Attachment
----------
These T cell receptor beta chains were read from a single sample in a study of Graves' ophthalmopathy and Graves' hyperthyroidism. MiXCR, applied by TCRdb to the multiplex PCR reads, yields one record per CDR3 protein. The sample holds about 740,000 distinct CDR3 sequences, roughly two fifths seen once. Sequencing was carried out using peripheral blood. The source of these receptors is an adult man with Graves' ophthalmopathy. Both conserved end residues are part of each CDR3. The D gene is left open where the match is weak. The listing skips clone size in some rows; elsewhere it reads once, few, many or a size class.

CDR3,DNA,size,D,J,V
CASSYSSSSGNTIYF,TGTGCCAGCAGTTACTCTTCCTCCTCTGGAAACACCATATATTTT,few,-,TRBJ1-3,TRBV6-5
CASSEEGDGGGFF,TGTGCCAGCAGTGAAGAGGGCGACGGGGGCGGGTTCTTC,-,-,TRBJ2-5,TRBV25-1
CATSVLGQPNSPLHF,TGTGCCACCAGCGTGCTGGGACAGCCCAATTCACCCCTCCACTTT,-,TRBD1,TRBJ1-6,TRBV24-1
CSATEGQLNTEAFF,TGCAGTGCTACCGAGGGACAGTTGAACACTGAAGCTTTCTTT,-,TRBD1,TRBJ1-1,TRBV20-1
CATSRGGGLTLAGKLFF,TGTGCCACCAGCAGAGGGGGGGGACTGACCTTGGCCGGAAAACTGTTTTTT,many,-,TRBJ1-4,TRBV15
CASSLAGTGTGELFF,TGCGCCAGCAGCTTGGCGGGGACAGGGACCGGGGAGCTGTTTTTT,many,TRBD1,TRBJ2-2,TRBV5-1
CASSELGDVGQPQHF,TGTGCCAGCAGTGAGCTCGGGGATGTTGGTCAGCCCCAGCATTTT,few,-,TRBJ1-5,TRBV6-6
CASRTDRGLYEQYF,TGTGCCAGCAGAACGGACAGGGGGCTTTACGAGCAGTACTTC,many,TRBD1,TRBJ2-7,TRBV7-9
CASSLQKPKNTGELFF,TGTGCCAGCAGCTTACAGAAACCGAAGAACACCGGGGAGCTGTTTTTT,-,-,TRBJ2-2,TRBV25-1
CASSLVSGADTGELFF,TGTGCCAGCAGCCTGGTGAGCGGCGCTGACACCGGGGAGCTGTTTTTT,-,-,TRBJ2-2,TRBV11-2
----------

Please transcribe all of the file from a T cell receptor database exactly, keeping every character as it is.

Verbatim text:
These T cell receptor beta chains were read from a single sample in a study of Graves' ophthalmopathy and Graves' hyperthyroidism. MiXCR, applied by TCRdb to the multiplex PCR reads, yields one record per CDR3 protein. The sample holds about 740,000 distinct CDR3 sequences, roughly two fifths seen once. Sequencing was carried out using peripheral blood. The source of these receptors is an adult man with Graves' ophthalmopathy. Both conserved end residues are part of each CDR3. The D gene is left open where the match is weak. The listing skips clone size in some rows; elsewhere it reads once, few, many or a size class.

CDR3,DNA,size,D,J,V
CASSYSSSSGNTIYF,TGTGCCAGCAGTTACTCTTCCTCCTCTGGAAACACCATATATTTT,few,-,TRBJ1-3,TRBV6-5
CASSEEGDGGGFF,TGTGCCAGCAGTGAAGAGGGCGACGGGGGCGGGTTCTTC,-,-,TRBJ2-5,TRBV25-1
CATSVLGQPNSPLHF,TGTGCCACCAGCGTGCTGGGACAGCCCAATTCACCCCTCCACTTT,-,TRBD1,TRBJ1-6,TRBV24-1
CSATEGQLNTEAFF,TGCAGTGCTACCGAGGGACAGTTGAACACTGAAGCTTTCTTT,-,TRBD1,TRBJ1-1,TRBV20-1
CATSRGGGLTLAGKLFF,TGTGCCACCAGCAGAGGGGGGGGACTGACCTTGGCCGGAAAACTGTTTTTT,many,-,TRBJ1-4,TRBV15
CASSLAGTGTGELFF,TGCGCCAGCAGCTTGGCGGGGACAGGGACCGGGGAGCTGTTTTTT,many,TRBD1,TRBJ2-2,TRBV5-1
CASSELGDVGQPQHF,TGTGCCAGCAGTGAGCTCGGGGATGTTGGTCAGCCCCAGCATTTT,few,-,TRBJ1-5,TRBV6-6
CASRTDRGLYEQYF,TGTGCCAGCAGAACGGACAGGGGGCTTTACGAGCAGTACTTC,many,TRBD1,TRBJ2-7,TRBV7-9
CASSLQKPKNTGELFF,TGTGCCAGCAGCTTACAGAAACCGAAGAACACCGGGGAGCTGTTTTTT,-,-,TRBJ2-2,TRBV25-1
CASSLVSGADTGELFF,TGTGCCAGCAGCCTGGTGAGCGGCGCTGACACCGGGGAGCTGTTTTTT,-,-,TRBJ2-2,TRBV11-2